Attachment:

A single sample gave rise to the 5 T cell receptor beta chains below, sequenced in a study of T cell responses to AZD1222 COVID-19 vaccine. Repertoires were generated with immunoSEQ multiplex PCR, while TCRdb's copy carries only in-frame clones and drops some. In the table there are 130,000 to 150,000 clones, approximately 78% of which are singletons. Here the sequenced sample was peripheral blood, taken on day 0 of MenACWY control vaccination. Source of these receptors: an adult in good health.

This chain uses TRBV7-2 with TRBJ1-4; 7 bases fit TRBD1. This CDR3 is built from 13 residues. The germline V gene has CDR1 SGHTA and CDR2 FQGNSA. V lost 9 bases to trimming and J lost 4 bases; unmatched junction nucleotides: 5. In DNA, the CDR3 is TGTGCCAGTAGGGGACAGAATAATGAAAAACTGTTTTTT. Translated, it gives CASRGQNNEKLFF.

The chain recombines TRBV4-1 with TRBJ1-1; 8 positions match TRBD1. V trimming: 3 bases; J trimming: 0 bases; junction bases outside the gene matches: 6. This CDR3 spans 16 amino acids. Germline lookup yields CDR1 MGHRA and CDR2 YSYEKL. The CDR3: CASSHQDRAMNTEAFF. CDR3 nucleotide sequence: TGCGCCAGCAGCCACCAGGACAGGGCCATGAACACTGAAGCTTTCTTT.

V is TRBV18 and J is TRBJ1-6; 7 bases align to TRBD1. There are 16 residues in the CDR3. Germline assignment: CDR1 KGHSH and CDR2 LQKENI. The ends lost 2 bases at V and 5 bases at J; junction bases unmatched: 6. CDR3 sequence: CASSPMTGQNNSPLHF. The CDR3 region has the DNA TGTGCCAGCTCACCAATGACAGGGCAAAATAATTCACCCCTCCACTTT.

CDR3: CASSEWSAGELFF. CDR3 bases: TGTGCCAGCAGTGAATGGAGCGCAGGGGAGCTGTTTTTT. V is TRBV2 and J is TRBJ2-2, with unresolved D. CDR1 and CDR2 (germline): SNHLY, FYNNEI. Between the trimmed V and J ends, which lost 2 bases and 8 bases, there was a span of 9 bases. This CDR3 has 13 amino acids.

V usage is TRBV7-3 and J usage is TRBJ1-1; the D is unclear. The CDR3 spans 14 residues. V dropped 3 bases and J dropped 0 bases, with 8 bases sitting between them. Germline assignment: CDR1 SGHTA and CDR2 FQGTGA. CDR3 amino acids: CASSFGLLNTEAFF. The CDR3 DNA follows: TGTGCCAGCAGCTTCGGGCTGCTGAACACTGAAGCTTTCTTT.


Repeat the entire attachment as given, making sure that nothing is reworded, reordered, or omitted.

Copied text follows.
A single sample gave rise to the 5 T cell receptor beta chains below, sequenced in a study of T cell responses to AZD1222 COVID-19 vaccine. Repertoires were generated with immunoSEQ multiplex PCR, while TCRdb's copy carries only in-frame clones and drops some. In the table there are 130,000 to 150,000 clones, approximately 78% of which are singletons. Here the sequenced sample was peripheral blood, taken on day 0 of MenACWY control vaccination. Source of these receptors: an adult in good health.

This chain uses TRBV7-2 with TRBJ1-4; 7 bases fit TRBD1. This CDR3 is built from 13 residues. The germline V gene has CDR1 SGHTA and CDR2 FQGNSA. V lost 9 bases to trimming and J lost 4 bases; unmatched junction nucleotides: 5. In DNA, the CDR3 is TGTGCCAGTAGGGGACAGAATAATGAAAAACTGTTTTTT. Translated, it gives CASRGQNNEKLFF.

The chain recombines TRBV4-1 with TRBJ1-1; 8 positions match TRBD1. V trimming: 3 bases; J trimming: 0 bases; junction bases outside the gene matches: 6. This CDR3 spans 16 amino acids. Germline lookup yields CDR1 MGHRA and CDR2 YSYEKL. The CDR3: CASSHQDRAMNTEAFF. CDR3 nucleotide sequence: TGCGCCAGCAGCCACCAGGACAGGGCCATGAACACTGAAGCTTTCTTT.

V is TRBV18 and J is TRBJ1-6; 7 bases align to TRBD1. There are 16 residues in the CDR3. Germline assignment: CDR1 KGHSH and CDR2 LQKENI. The ends lost 2 bases at V and 5 bases at J; junction bases unmatched: 6. CDR3 sequence: CASSPMTGQNNSPLHF. The CDR3 region has the DNA TGTGCCAGCTCACCAATGACAGGGCAAAATAATTCACCCCTCCACTTT.

CDR3: CASSEWSAGELFF. CDR3 bases: TGTGCCAGCAGTGAATGGAGCGCAGGGGAGCTGTTTTTT. V is TRBV2 and J is TRBJ2-2, with unresolved D. CDR1 and CDR2 (germline): SNHLY, FYNNEI. Between the trimmed V and J ends, which lost 2 bases and 8 bases, there was a span of 9 bases. This CDR3 has 13 amino acids.

V usage is TRBV7-3 and J usage is TRBJ1-1; the D is unclear. The CDR3 spans 14 residues. V dropped 3 bases and J dropped 0 bases, with 8 bases sitting between them. Germline assignment: CDR1 SGHTA and CDR2 FQGTGA. CDR3 amino acids: CASSFGLLNTEAFF. The CDR3 DNA follows: TGTGCCAGCAGCTTCGGGCTGCTGAACACTGAAGCTTTCTTT.